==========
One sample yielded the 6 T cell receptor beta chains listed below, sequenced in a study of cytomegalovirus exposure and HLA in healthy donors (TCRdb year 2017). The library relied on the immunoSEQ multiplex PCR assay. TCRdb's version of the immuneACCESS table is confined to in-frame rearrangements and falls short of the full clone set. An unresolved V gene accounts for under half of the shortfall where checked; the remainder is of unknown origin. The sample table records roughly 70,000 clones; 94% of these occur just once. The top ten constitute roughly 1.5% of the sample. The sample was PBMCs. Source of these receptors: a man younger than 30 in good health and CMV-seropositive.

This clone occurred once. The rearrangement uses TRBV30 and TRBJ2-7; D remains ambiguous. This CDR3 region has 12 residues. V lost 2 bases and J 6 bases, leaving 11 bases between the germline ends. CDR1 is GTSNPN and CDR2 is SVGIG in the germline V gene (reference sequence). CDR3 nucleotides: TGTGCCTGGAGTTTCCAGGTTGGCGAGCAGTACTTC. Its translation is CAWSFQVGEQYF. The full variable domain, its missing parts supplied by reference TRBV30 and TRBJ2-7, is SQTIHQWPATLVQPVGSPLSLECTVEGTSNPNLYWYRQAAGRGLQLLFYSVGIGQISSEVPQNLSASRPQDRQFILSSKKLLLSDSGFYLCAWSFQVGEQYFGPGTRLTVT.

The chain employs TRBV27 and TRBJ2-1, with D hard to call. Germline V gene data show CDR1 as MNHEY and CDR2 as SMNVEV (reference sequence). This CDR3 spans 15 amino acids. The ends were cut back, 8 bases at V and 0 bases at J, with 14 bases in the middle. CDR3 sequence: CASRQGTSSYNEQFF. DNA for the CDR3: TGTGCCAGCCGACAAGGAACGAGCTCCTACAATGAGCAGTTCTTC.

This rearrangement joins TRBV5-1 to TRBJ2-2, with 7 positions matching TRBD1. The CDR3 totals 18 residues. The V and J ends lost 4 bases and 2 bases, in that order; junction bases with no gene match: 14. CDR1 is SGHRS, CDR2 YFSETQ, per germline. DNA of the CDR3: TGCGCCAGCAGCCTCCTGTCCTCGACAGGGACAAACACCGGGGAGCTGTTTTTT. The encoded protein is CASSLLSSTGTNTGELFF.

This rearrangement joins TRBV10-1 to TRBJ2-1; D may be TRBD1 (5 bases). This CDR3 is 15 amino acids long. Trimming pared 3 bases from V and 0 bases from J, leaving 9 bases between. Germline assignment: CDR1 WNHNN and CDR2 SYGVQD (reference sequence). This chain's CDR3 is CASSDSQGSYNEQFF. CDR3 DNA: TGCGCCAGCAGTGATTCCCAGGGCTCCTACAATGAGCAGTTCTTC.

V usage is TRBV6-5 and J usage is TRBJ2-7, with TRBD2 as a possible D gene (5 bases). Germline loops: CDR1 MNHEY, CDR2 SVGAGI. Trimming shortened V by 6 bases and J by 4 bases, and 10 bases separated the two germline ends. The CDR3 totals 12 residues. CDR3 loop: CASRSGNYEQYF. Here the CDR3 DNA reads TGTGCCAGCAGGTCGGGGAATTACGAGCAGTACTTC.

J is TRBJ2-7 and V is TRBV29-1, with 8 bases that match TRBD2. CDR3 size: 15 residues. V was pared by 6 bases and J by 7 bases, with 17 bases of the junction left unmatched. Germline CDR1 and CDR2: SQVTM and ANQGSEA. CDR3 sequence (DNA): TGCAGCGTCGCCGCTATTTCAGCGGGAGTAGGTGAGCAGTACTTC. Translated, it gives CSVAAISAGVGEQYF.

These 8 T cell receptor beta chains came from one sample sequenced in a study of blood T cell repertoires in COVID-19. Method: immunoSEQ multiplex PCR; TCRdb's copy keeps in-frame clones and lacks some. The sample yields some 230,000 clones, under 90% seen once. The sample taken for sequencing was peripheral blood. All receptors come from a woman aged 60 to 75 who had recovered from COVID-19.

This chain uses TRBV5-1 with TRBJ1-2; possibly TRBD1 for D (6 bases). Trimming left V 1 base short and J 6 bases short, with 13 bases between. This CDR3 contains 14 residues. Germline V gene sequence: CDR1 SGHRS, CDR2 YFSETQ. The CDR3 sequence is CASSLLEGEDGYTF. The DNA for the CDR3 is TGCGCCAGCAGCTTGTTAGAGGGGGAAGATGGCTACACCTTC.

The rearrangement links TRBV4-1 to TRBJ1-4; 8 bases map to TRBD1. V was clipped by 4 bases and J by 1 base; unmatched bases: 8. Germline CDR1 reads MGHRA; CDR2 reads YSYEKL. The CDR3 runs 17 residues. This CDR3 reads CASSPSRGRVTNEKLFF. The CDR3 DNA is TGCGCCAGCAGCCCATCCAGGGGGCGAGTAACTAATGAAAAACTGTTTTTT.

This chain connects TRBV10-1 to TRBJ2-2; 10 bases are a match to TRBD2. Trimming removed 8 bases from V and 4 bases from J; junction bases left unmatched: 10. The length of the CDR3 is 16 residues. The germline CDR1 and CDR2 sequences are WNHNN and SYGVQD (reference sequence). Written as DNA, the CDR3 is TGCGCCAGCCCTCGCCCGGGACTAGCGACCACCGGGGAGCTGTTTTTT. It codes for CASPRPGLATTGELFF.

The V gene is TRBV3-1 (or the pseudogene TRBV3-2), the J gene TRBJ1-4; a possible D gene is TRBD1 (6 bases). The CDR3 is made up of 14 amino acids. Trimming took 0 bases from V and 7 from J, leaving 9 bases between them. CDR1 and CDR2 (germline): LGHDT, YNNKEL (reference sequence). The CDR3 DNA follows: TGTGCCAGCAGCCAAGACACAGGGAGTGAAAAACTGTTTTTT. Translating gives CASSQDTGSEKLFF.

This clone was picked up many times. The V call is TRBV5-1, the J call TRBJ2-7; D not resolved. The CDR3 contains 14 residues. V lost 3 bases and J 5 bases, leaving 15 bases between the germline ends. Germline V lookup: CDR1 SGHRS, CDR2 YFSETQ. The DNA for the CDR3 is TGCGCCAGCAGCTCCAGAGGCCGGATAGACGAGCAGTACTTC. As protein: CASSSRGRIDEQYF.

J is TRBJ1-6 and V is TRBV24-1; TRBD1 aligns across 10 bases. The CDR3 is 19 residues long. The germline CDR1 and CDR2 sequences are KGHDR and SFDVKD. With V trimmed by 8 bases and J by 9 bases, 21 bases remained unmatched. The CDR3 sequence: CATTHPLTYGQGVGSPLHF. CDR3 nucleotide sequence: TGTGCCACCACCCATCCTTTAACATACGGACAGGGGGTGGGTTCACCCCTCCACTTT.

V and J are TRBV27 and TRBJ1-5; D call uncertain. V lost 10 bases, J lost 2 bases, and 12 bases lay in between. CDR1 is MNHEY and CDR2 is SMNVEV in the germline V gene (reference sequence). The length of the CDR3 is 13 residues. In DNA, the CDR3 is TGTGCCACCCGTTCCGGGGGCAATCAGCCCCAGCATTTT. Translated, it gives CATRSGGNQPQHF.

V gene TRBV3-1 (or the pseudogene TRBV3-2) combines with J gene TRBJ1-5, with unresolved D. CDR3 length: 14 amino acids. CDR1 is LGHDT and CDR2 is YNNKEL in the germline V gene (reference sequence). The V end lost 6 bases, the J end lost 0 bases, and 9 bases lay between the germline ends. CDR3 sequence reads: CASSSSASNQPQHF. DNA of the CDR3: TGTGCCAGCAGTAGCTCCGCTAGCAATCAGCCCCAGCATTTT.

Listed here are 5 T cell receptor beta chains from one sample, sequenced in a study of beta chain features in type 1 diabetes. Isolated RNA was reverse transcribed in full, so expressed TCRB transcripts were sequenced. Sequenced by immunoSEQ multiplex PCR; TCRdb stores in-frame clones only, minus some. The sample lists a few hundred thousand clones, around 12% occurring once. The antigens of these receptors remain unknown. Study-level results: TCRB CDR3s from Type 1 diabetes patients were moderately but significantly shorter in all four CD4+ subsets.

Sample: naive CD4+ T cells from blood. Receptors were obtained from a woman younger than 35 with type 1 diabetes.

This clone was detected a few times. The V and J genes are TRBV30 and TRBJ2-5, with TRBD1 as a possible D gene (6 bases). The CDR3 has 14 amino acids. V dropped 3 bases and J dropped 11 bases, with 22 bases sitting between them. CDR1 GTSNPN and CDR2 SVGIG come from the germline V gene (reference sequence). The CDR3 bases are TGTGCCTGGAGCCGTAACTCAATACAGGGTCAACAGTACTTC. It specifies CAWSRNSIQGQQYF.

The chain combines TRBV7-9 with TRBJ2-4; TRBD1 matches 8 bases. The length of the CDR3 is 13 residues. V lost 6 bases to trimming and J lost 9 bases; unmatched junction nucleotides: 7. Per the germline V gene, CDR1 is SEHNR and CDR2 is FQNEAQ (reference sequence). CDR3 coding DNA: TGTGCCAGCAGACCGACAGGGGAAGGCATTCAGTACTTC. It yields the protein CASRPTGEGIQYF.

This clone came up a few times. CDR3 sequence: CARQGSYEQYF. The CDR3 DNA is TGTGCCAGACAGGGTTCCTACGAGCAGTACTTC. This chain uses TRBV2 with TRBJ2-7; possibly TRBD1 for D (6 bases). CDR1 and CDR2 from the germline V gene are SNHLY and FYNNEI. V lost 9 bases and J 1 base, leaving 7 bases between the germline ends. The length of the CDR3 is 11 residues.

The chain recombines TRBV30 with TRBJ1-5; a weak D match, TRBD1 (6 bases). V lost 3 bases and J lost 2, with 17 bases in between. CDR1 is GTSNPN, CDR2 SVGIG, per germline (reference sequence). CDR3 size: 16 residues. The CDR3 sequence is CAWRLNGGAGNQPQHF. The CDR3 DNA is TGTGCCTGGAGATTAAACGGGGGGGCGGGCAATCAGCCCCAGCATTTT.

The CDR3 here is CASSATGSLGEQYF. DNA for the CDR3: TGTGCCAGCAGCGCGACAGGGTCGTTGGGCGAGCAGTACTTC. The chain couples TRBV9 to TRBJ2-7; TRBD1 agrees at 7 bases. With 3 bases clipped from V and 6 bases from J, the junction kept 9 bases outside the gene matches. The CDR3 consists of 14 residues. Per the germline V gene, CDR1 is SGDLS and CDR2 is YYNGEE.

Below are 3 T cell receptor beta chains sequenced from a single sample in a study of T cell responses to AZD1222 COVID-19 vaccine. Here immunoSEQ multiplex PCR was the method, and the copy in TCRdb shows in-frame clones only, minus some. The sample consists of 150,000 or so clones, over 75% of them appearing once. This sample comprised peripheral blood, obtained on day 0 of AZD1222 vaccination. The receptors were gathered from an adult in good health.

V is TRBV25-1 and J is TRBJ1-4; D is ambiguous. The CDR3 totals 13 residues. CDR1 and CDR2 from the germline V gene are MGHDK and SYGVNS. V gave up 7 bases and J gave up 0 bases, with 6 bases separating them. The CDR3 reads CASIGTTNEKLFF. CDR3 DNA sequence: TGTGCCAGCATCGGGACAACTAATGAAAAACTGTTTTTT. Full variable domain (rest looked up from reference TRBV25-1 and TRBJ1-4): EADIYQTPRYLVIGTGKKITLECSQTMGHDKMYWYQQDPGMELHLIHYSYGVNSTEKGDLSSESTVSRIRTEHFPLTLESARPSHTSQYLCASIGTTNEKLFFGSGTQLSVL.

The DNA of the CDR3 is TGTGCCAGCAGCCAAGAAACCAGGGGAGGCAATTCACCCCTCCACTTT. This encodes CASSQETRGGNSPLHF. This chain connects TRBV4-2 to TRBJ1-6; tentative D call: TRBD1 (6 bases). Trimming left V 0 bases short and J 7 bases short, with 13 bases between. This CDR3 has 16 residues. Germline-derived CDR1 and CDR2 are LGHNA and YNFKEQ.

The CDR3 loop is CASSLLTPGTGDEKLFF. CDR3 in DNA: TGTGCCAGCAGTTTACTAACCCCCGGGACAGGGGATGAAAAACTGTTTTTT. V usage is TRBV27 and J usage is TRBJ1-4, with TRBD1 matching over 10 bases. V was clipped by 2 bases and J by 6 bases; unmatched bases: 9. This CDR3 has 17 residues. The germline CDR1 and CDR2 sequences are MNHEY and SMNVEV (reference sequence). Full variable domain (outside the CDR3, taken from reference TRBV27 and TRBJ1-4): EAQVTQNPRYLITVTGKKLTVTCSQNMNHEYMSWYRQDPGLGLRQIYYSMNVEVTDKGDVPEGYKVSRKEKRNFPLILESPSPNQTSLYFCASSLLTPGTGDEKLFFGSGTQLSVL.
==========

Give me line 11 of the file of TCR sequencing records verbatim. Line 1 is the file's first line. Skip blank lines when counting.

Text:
This chain connects TRBV10-1 to TRBJ2-2; 10 bases are a match to TRBD2. Trimming removed 8 bases from V and 4 bases from J; junction bases left unmatched: 10. The length of the CDR3 is 16 residues. The germline CDR1 and CDR2 sequences are WNHNN and SYGVQD (reference sequence). Written as DNA, the CDR3 is TGCGCCAGCCCTCGCCCGGGACTAGCGACCACCGGGGAGCTGTTTTTT. It codes for CASPRPGLATTGELFF.